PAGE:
Being in the Rose Park ward helped me feel less of a need to judge others. Probably because I never felt judged there. People were just happy that I was trying, that I was there. I couldn’t help but feel the same way.

Our home teacher, Brother Otterstrom, was another great example to me. Not only did he go out of his way to help me move our couch out of our apartment (there were some pretty killer stairs) but he was always willing to share his true thoughts and feelings during Elder’s Quorum. I remember during one lesson when the teacher said, “i’m sure all of us have doubts now and again,” brother Otterstrom corrected him. “I have doubts all the time,” he said.

He said it so matter-of-factly that it didn’t come across as contentious. The comment cut through the prideful air that sometimes accompanies priesthood lessons. Everyone was too busy nodding their heads in agreement to consider casting stones at him. Right before we left, he was called to be the second counselor in the Elder’s Quorum.

This past week, as we’ve been moving, for some reason I’ve been seeing a lot more talk on the internet of “good” and “bad” Mormons. You see, we get very offended when people suggest we are all alike, but also tend to get all hot and bothered when one of us is different, which is of course, not only a waste of time but of spiritual energy.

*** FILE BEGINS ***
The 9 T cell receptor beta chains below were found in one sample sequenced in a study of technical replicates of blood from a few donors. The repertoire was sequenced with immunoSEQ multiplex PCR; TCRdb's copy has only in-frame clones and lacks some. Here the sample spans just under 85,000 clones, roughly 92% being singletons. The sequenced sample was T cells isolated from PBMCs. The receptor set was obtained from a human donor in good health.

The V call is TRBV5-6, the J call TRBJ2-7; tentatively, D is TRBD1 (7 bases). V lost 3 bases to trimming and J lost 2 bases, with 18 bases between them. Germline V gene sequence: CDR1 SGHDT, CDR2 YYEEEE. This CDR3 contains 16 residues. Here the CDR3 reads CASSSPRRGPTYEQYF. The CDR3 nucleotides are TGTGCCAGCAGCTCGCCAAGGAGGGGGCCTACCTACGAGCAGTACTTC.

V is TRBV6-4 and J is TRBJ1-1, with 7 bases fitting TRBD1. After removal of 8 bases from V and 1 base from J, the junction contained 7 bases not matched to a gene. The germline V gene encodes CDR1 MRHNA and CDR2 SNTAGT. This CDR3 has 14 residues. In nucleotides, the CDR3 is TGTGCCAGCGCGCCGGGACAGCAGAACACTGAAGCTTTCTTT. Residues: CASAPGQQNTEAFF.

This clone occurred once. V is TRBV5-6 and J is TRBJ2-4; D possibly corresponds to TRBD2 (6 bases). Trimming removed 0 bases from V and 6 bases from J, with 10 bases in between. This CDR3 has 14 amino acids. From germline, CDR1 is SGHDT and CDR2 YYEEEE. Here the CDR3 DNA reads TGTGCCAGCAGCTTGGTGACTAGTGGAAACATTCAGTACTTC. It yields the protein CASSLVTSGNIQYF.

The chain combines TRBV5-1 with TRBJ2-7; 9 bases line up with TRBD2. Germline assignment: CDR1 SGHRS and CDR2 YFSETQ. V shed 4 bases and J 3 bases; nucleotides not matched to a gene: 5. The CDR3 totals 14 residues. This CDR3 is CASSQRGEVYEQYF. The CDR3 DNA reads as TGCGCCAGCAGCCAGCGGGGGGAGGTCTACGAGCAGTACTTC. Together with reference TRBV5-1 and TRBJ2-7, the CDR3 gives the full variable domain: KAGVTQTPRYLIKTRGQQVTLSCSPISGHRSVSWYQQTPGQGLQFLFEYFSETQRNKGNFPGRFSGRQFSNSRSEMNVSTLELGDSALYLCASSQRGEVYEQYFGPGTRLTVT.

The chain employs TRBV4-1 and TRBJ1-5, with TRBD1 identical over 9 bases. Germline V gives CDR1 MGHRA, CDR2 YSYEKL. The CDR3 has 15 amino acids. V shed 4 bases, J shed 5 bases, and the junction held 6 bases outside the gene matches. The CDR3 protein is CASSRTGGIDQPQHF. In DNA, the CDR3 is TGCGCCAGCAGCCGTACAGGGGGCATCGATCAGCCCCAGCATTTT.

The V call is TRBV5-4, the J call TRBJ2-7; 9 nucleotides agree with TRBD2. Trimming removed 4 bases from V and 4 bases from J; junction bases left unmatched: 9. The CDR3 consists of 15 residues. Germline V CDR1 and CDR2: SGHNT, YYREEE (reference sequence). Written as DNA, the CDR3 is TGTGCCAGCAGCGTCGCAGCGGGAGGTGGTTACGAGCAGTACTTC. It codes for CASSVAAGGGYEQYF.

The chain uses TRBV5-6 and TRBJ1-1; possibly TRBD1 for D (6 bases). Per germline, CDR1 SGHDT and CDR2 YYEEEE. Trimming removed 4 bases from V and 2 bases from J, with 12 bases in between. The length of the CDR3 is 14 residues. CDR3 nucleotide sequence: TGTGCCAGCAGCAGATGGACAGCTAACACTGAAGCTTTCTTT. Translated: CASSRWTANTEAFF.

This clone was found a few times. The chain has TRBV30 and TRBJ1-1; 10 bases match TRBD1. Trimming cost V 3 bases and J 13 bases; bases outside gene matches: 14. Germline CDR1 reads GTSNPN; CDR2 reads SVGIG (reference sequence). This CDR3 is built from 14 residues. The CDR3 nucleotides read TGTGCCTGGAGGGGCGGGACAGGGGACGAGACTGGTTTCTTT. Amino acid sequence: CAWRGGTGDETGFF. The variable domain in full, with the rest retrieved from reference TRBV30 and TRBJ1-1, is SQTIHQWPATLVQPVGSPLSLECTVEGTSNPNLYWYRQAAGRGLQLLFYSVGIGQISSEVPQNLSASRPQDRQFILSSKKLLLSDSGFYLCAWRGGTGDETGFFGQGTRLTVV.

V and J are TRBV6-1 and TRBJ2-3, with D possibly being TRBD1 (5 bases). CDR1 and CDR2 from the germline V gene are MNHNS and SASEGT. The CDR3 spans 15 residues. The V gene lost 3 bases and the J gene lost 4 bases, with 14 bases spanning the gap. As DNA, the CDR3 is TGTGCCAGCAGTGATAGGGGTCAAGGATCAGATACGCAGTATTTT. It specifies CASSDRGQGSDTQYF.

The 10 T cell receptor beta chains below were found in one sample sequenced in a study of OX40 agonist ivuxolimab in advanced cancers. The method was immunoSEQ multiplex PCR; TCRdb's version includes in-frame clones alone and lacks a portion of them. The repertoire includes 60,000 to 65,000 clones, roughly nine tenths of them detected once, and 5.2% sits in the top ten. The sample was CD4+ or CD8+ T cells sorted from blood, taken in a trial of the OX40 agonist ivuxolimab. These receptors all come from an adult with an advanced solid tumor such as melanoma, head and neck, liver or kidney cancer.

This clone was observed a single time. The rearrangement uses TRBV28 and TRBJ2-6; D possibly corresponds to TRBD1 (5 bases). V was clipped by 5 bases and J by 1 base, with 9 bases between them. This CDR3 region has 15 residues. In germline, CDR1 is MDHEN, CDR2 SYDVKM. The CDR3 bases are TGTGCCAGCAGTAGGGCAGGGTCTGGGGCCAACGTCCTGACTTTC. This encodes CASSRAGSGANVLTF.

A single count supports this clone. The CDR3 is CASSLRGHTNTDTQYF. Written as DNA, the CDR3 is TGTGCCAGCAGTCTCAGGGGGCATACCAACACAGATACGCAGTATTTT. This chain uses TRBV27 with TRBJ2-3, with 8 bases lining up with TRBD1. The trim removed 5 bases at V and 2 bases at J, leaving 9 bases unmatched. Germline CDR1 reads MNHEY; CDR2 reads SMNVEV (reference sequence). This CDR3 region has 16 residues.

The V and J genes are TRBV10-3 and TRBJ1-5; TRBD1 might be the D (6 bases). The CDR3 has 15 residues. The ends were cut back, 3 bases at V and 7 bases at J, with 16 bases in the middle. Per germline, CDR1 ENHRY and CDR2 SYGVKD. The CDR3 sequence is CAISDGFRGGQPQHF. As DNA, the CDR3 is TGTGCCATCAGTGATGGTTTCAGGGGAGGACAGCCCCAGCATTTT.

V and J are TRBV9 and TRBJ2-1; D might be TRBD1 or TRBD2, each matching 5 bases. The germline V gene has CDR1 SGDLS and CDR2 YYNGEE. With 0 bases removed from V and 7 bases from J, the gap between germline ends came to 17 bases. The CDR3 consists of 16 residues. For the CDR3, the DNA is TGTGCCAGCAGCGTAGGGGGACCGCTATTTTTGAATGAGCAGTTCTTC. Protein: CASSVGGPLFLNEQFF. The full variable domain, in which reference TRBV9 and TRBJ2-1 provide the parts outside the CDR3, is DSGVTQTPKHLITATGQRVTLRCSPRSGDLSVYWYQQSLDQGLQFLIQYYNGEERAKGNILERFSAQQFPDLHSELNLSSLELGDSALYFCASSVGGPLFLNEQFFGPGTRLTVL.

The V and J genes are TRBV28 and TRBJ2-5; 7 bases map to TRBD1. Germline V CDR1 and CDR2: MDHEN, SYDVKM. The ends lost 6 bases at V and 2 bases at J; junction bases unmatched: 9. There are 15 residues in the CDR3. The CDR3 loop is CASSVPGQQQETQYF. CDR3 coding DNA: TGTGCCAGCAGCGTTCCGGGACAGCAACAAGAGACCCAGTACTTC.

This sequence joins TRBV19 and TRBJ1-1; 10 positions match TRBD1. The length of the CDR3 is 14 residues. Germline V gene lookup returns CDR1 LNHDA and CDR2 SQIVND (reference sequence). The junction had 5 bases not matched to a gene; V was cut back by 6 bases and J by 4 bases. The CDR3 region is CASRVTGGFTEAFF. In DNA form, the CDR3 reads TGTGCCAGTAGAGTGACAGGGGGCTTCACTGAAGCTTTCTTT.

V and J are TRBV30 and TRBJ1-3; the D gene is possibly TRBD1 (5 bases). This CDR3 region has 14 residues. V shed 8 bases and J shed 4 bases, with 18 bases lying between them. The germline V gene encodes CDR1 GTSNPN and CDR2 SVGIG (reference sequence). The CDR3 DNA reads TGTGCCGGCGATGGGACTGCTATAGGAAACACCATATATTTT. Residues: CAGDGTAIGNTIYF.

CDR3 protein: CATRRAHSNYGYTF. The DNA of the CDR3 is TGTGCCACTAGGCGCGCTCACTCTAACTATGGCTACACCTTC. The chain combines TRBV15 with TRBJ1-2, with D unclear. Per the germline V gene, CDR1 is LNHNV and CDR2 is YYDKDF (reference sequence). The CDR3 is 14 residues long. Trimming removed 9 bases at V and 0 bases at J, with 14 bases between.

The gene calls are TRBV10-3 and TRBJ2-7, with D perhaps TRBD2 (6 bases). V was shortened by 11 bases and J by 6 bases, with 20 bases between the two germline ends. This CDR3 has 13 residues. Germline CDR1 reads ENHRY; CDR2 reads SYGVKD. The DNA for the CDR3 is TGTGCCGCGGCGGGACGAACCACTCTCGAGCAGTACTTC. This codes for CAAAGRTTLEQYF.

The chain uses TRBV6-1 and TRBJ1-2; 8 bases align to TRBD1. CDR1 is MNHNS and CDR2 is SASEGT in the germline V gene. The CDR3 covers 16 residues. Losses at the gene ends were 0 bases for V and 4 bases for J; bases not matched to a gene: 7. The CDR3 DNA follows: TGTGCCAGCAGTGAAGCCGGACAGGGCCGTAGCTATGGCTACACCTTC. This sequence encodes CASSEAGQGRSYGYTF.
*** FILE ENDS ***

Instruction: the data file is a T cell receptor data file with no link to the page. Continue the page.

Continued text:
Every time I see a pithy blog post aimed at cutting down those with questions, or a facebook thread that not only dismisses the opinions of others, but chastises them for even having them, I think of Rose Park. I think of how much more effective, and spiritually gratifying it was, to be around people who accept you on your own terms. A concept that for me defines The Savior’s earthly ministry.

May God bless the Rose Park Second Ward. If for nothing else, because they let us in and cared for us the best they could for the short time we were there.



Because it’s Sunday: My favorite quotes on Mormonism


I had a particularly good day at church today. Good lessons all around. When Brittany and I came home from dinner at my aunt’s house, I cracked open B.H. Roberts’ The Truth, The Way, The Life (my sunday reading of choice right now) and started reading.

Then I got the urge to blog. But because it’s Sunday I thought it might be best to blog about my faith in some form or another. I’ve purposefully avoided doing that in the past, but I decided today I might want to dabble a bit in expressing my religious thoughts on the internet. So, I began to write about a bunch of stuff I’ve had on my mind this week pertaining to God and faith, etc. But I ultimately decided to take the lazy way out.